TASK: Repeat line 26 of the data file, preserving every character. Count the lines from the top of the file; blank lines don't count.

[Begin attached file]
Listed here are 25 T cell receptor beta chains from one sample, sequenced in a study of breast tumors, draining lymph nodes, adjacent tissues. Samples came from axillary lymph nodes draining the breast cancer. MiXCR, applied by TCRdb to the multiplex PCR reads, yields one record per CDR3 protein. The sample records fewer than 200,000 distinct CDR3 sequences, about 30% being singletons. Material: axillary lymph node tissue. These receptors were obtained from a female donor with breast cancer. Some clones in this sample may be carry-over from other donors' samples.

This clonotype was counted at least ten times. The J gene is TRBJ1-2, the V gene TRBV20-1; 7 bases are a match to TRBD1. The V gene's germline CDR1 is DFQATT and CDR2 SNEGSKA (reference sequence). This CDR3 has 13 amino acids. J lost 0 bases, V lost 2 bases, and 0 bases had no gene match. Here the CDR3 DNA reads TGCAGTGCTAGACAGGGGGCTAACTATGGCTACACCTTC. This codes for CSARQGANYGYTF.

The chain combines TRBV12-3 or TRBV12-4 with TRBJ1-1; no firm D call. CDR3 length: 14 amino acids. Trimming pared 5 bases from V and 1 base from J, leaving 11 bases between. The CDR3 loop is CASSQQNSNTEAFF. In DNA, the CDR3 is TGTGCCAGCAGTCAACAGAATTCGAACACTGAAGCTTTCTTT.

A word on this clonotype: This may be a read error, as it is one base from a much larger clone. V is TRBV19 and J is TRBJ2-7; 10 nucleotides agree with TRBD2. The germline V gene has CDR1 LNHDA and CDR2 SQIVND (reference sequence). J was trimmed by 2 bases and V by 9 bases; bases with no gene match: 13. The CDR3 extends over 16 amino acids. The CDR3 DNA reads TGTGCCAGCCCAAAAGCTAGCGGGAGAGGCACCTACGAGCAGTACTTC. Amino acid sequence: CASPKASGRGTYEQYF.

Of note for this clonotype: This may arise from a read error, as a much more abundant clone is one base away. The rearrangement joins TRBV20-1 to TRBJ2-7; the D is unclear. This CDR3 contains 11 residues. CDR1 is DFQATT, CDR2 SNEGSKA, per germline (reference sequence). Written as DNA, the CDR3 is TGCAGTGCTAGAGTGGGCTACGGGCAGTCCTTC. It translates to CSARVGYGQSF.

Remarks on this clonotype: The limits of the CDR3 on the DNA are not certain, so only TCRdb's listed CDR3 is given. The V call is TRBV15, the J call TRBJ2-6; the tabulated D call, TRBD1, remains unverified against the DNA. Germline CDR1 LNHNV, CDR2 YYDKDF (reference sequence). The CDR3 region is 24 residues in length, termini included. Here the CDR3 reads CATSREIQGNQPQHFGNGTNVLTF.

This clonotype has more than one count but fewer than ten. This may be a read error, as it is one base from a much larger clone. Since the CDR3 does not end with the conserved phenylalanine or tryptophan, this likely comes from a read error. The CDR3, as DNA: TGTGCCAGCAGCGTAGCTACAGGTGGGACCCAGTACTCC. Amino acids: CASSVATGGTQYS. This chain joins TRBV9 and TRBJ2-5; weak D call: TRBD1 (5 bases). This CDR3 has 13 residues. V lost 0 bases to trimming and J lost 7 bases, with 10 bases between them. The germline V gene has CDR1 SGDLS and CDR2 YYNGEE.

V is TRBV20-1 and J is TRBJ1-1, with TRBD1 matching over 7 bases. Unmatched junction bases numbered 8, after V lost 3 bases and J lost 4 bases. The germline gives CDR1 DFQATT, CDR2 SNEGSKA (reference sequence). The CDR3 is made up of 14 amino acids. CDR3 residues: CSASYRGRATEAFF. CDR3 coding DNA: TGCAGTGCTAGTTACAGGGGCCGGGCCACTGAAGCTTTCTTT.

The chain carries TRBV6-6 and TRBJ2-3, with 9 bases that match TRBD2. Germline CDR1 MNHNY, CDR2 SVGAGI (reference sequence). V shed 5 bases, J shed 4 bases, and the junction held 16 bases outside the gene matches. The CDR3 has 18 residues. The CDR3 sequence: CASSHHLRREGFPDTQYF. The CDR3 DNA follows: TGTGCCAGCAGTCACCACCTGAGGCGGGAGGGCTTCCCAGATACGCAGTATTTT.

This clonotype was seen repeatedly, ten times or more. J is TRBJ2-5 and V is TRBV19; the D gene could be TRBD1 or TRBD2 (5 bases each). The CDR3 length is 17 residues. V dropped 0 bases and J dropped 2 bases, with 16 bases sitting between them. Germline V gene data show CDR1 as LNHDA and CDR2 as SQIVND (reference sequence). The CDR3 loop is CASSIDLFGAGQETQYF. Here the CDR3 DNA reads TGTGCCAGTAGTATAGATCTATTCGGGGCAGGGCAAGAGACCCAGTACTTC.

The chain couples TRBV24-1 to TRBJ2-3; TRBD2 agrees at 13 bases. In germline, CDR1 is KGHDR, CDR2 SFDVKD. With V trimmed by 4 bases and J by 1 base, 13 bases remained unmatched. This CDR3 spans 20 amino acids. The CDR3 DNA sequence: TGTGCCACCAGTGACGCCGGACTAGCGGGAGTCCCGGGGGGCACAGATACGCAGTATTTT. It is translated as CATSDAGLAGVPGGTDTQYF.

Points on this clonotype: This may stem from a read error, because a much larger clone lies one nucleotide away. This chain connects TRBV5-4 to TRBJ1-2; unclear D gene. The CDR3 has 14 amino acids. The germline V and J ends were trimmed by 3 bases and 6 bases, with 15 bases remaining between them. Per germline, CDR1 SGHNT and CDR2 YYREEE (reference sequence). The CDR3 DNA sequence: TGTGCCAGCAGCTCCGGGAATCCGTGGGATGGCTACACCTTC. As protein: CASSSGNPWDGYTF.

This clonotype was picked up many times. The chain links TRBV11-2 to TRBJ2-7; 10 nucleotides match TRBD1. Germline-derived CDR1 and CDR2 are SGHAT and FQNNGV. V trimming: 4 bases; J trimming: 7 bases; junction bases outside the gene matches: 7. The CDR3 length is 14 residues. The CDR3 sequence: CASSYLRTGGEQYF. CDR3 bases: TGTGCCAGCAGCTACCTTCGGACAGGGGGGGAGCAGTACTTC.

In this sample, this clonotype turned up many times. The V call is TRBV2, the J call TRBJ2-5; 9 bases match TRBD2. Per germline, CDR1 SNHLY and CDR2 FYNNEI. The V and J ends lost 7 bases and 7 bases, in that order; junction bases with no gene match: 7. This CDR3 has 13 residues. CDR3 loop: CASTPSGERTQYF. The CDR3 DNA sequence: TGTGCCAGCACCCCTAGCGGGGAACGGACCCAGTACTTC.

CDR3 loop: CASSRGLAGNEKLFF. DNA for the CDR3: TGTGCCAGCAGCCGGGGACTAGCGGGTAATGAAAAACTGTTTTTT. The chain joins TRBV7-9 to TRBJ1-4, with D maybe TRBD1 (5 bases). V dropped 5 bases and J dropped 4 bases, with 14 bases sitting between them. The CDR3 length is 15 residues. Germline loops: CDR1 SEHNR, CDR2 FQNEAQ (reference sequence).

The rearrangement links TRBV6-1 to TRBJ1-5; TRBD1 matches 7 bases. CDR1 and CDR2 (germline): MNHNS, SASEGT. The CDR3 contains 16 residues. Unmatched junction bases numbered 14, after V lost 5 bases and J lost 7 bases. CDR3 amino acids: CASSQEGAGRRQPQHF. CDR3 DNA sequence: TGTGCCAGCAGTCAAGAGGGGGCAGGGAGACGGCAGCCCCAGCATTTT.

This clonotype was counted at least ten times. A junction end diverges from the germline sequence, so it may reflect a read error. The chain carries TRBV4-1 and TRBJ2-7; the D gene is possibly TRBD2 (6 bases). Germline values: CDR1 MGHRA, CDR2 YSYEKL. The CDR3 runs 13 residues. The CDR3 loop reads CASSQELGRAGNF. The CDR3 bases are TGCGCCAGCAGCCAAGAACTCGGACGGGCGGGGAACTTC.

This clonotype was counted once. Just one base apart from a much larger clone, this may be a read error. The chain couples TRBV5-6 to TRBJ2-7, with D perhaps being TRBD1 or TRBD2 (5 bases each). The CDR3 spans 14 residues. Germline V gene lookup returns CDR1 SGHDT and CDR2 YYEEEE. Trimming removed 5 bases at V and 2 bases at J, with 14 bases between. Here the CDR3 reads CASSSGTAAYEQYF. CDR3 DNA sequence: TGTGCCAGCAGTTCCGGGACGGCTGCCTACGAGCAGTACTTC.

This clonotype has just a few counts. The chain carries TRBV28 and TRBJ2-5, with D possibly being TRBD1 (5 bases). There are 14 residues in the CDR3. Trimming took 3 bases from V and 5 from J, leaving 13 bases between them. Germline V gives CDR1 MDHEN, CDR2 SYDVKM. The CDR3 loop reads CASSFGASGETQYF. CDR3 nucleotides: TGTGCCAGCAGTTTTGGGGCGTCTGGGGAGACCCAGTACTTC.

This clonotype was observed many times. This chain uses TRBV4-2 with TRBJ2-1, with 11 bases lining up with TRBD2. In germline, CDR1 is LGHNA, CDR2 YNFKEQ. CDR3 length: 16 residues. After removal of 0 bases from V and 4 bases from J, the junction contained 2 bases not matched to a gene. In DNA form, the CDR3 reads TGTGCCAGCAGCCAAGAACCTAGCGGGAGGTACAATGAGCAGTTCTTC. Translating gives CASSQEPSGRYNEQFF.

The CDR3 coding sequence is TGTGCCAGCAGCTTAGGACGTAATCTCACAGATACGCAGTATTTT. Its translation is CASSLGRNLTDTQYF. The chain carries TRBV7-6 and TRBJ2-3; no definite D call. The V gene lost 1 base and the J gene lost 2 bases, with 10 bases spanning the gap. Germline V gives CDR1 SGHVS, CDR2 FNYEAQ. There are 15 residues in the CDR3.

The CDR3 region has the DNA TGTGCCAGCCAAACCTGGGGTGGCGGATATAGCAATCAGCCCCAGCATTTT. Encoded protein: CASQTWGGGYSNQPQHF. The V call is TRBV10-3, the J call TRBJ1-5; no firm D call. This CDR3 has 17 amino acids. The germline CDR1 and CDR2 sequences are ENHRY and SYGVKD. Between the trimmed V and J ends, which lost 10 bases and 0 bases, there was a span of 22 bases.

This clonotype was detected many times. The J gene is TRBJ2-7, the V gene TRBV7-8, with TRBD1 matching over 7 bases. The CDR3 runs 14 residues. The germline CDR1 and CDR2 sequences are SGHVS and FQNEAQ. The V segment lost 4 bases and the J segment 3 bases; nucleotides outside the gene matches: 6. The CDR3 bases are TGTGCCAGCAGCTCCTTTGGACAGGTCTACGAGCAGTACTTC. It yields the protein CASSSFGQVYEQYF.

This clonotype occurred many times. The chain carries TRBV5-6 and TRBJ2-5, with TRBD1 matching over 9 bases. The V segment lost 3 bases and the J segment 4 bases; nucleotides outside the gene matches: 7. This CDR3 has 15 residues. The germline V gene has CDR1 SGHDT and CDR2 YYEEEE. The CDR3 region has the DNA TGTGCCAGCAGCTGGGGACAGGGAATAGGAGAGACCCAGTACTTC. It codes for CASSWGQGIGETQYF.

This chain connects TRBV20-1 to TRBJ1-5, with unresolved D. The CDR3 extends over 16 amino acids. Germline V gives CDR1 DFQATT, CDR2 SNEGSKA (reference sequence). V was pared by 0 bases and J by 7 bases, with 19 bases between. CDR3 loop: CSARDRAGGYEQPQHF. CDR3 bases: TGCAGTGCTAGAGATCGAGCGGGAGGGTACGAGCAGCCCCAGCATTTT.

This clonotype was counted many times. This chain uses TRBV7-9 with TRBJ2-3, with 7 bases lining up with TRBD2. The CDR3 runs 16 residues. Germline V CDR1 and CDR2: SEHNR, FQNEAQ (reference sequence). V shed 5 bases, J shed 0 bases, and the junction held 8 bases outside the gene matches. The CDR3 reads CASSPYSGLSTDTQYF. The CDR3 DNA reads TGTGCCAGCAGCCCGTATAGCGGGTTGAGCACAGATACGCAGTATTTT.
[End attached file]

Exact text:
This clonotype was counted many times. This chain uses TRBV7-9 with TRBJ2-3, with 7 bases lining up with TRBD2. The CDR3 runs 16 residues. Germline V CDR1 and CDR2: SEHNR, FQNEAQ (reference sequence). V shed 5 bases, J shed 0 bases, and the junction held 8 bases outside the gene matches. The CDR3 reads CASSPYSGLSTDTQYF. The CDR3 DNA reads TGTGCCAGCAGCCCGTATAGCGGGTTGAGCACAGATACGCAGTATTTT.